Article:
Halliburton has become the racial epithet of the Iraq War’s privatization. Just as minority groups choose to use common terms in order to disarm their intended venom, one hears the name Halliburton bandied about so often that he ceases paying attention. This is the only explanation for the lack of overwhelming public and governmental outrage for the actions we know about. (Just imagine the unknown unknowns.) That, and the fact that the company strategically funds Washington in order to avoid any oversight. Iraq for Sale goes down the greatest hits list: $1.4 billion in overcharges found by Pentagon audit; laundry fees of $100 a bag billed to Joe Taxpayer; niggardly running of chow halls resulting in long lines which make our soldiers sitting ducks in a sand storm; the ubiquitous $75,000 semi left for dead in the desert because of a flat tire; and, this reviewer’s personal favorite, burn pits for dispensing of the wrong equipment, ordered because of cost-plus. Cost-plus is an unusual way of doing business to most of us. Basically, the more Halliburton spends in Iraq, the more we pay them. Results aren’t really in question, just the bill. Remember the $1,000 ashtray? The $500 wrench? When the military spends lavishly, though in the case of a submarine a Craftsman won’t cut the mustard, we tend to hear about it. Often the outrage is unfounded, due to the very specific needs of military equipment. There has been some coverage of Halliburton’s misdeeds. Another classic is water treatment. They sort of forgot the chlorine in most cases. Should a Marine return from Iraq with all limbs in tact, he or she might want to get checked out for typhoid. Had this been government waste, fraud and/or abuse, I suspect we’d all be hearing about it around the clock.

Well, in a way, it is. The government is, after all, who funds these nefarious captains of industry. Despite a mountain of evidence, not one piece of legislation, including amendments, for oversight has been approved by Congress. Greenwald shows one possible reason for this, albeit through the method of a quick screen graphic. Bribery. It shouldn’t shock anyone that the government is for sale. What is very surprising is how low the price tag is. For example, Halliburton has contributed $4 million and change to various governmental interests. This for a payout of billions. CEO David Lesar alone made $42,637,920 in 2004 income. Quite a return on investment.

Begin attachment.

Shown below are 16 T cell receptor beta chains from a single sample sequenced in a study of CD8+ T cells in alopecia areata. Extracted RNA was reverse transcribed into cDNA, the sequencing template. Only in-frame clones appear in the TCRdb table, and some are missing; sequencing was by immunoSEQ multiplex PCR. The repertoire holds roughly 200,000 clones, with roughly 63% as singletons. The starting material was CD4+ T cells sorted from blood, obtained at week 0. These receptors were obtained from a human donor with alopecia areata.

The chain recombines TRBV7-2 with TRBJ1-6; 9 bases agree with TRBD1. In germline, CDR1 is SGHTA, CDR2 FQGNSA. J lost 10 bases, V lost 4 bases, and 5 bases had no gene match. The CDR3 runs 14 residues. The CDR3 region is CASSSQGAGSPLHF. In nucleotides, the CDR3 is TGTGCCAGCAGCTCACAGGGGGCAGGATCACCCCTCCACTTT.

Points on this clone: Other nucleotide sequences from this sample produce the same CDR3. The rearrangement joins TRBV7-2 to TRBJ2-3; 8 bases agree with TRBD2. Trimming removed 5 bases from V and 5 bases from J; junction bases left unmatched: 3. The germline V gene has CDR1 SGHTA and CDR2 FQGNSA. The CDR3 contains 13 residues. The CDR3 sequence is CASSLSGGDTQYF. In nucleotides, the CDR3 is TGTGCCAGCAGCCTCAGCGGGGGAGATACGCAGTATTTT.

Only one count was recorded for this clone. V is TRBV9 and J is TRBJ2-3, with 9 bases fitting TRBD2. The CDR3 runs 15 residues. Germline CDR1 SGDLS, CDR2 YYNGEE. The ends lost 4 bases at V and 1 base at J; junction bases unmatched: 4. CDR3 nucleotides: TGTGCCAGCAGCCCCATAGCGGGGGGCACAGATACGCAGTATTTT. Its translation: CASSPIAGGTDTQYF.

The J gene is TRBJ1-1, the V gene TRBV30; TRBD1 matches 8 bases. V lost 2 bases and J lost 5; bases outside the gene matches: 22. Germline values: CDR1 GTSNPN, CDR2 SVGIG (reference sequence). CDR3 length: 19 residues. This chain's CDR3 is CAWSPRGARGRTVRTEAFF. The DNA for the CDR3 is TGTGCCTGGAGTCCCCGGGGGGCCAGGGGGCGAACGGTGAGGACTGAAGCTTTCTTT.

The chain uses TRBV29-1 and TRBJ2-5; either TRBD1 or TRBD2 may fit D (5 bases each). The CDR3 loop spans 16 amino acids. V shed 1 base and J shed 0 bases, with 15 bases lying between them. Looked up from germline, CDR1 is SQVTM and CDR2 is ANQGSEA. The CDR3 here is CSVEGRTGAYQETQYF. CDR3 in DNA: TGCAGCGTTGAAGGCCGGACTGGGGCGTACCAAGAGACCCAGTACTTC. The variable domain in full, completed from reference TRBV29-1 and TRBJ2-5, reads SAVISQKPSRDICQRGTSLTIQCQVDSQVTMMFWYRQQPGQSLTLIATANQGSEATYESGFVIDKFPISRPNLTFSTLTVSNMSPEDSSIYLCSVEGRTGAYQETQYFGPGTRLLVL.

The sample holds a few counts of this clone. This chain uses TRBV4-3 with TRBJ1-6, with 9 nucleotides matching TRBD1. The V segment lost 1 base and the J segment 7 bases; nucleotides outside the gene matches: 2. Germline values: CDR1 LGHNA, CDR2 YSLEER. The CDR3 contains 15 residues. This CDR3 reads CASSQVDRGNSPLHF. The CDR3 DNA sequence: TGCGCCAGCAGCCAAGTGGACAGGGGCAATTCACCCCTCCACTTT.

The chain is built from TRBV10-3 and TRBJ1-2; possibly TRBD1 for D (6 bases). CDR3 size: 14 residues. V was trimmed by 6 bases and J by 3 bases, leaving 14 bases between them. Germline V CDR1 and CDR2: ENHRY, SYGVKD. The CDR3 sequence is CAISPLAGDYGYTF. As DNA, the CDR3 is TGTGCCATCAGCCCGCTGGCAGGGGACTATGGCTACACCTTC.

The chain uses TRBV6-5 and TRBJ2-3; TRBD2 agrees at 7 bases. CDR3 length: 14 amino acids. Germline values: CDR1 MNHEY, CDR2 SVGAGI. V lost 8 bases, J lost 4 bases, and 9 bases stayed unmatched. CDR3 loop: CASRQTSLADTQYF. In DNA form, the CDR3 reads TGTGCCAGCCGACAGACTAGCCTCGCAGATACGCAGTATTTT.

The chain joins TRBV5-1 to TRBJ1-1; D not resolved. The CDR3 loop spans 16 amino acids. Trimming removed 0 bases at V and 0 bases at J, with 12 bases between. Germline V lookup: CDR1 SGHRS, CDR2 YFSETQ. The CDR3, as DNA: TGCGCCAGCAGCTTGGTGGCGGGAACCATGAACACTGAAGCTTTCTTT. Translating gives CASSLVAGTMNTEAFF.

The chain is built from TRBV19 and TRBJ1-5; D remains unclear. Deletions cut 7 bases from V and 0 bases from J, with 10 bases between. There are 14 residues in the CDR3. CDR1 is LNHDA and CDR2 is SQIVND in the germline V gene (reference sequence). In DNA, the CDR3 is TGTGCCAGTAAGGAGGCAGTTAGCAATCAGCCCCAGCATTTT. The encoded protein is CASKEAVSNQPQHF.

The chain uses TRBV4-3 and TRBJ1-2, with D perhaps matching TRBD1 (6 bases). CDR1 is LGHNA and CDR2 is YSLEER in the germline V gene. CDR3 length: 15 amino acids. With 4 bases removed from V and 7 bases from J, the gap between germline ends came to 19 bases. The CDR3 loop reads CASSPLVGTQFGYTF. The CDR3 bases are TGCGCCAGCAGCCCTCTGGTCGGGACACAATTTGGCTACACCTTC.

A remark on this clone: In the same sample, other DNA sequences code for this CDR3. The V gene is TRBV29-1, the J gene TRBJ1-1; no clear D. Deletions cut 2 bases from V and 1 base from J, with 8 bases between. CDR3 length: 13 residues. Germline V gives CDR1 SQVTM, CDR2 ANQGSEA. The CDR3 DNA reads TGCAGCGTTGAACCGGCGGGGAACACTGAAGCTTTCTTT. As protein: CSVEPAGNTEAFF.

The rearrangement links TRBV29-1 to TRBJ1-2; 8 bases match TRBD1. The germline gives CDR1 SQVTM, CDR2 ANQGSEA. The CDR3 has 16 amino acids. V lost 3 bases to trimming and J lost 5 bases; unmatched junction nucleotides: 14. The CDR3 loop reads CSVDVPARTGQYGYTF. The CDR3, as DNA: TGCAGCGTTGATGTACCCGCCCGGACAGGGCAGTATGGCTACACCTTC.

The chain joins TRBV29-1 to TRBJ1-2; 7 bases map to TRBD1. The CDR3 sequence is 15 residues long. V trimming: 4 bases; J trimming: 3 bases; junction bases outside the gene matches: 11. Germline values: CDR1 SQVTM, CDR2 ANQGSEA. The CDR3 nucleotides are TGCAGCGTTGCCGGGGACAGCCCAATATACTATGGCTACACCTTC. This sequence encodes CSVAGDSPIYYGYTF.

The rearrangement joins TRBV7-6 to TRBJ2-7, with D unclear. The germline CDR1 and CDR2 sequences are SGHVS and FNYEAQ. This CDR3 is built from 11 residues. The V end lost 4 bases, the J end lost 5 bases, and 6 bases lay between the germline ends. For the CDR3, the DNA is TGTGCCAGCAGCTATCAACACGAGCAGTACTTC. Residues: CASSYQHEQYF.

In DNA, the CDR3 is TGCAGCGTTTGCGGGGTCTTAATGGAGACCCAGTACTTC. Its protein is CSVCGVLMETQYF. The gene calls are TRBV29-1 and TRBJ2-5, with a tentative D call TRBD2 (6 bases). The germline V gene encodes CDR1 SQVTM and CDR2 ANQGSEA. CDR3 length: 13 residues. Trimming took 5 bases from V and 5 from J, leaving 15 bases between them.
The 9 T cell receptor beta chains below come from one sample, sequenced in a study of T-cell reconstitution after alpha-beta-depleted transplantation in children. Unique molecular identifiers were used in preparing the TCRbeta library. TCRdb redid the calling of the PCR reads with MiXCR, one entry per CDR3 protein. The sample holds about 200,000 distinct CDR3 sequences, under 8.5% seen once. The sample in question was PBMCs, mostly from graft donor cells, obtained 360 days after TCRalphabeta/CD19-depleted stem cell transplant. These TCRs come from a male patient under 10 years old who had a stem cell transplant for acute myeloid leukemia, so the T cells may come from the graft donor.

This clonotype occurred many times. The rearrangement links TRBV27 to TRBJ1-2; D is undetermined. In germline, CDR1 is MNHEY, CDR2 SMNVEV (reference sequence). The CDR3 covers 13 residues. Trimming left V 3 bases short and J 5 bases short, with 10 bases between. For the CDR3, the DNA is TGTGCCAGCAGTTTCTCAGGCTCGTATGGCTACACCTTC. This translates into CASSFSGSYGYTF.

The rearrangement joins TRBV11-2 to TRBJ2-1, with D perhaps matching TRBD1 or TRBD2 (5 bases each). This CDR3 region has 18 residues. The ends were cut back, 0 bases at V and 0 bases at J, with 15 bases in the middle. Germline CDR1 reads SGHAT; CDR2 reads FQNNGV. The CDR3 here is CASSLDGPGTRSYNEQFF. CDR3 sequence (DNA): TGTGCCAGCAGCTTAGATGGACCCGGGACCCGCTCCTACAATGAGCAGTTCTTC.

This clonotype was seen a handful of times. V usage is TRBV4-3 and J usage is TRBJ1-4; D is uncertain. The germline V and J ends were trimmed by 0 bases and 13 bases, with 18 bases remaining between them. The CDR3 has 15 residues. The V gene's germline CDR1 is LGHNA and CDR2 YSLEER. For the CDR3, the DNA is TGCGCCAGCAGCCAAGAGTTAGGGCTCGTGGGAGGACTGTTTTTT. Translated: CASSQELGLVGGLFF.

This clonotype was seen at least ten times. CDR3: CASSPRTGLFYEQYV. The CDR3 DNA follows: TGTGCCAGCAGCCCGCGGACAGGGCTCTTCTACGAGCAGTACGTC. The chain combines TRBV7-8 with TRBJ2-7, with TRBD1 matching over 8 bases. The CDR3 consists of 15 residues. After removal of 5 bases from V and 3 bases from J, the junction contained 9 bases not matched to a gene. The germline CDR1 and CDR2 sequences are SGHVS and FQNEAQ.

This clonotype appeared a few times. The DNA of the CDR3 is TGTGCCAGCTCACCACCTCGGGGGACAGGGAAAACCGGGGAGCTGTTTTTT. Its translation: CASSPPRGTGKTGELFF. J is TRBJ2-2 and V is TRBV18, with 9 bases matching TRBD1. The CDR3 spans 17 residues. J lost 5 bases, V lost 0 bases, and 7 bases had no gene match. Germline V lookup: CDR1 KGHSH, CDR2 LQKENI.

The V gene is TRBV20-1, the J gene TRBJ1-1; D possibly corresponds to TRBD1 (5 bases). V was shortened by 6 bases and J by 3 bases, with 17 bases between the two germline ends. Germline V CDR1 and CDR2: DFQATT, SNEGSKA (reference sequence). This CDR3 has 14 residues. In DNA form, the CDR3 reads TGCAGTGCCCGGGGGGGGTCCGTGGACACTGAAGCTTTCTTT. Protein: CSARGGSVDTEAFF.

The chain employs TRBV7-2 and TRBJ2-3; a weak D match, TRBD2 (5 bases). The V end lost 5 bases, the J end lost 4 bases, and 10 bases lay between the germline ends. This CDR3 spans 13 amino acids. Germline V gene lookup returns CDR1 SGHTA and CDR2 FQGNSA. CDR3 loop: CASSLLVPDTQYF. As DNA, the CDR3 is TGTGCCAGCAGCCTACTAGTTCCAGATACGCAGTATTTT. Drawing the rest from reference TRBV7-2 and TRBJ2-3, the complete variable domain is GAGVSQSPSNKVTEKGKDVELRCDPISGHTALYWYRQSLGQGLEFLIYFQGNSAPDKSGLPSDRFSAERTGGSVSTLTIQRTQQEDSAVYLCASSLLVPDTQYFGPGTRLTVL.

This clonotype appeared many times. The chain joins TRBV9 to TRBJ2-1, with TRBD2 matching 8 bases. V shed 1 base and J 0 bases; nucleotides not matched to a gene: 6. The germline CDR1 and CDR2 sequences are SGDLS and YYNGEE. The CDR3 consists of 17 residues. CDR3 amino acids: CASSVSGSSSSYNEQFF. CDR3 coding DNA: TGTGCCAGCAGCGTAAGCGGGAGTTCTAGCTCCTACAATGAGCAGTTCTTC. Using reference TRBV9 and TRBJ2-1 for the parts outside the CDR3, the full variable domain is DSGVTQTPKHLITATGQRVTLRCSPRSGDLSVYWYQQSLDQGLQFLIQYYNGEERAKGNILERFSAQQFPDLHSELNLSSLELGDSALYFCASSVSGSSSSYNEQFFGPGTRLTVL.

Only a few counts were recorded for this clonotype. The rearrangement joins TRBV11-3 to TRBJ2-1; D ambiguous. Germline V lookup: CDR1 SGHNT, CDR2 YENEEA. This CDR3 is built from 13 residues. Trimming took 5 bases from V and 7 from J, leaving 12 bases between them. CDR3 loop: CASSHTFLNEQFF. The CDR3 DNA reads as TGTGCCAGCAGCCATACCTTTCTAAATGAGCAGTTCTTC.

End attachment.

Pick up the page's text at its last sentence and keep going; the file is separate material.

Overall, Iraq for Sale provides thought provoking arguments and rage inducing evidence. It suffers from choppy editing and the aforementioned running time. The viewer would not be unreasonable in expecting just a little more, or at least a little more time to read those on-screen graphs which follow the money. There is a comical appendix during the credits that hints upon why we haven’t heard “the other side.” This may have impacted the length of the film.

Should you purchase the DVD, these shortcomings are more than made up for within the special features menu. The twenty-seven minute “Important Votes” feature could merit another review altogether. For those who don’t have the time or inclination to watch C-SPAN all hours of the day, this will give enough of a window to how this taxpayer boondoggle works.

A series of amendments and brief clips of floor debates is presented. To Greenwald’s credit, there is an itemized accounting of how each Senator or Representative voted. All of them deal with one form of oversight or another, none of them passed. The most hilarious, in a laugh so you don’t cry sort of way, has to be Waxman Amendment #746, which prohibits any future contracts to any contractor who has overcharged the government by $100,000,000 or more. The language is specific, and punitive only in essentially firing the offending company. The debate reaches realms of absurdity Joseph Heller couldn’t imagine.

In the feature, we see that Senator Byron Dorgan (D-ND) has been on-task throughout, presenting amendment after amendment. Senator John Warner (R-VA) appears to be just as dedicated to protecting war profiteers as Dorgan is to holding them accountable. It would be fair to suggest that the new Congressional majority should forget impeaching Bush and get to work on impeaching Halliburton, although the work could well prove more difficult.

Washington might be ready. The votes are almost exclusively party-line, with a few notable exceptions. The most notable? In the “yea” column for the last two Dorgan amendments highlighted we find the lonely “R” of Lincoln Chafee. Even that couldn’t save the Rhode Island Senator from this November’s tsunami. Iraq for Sale has much the public isn’t aware of, but the inspiration behind it seems more intuitive with every empty truck convoy billed to us.


Color, 75 Minutes, 2006

Robert Greenwald, Brave New Films

Purchase at

Review documentary films for yourself.

KC on September 16th, 2007 at 4:36 pm 

The biggest problem with this film, and others like it, is that they are never shown on prime-time, network television. Instead, the American viewer is awash in mind-numbing entertainment like American Idol. There is a lot of solidarity in big business, especially at the network level.

sulfur_scratch on October 24th, 2007 at 1:21 pm 

So true. This kind of insight will disturb anyone who still holds dear the principals and values this country’s founding fathers stood for. Who wants to face the reality that the US (government) has morphed this country into a true Evil Empire?..well back to a new season of Heros..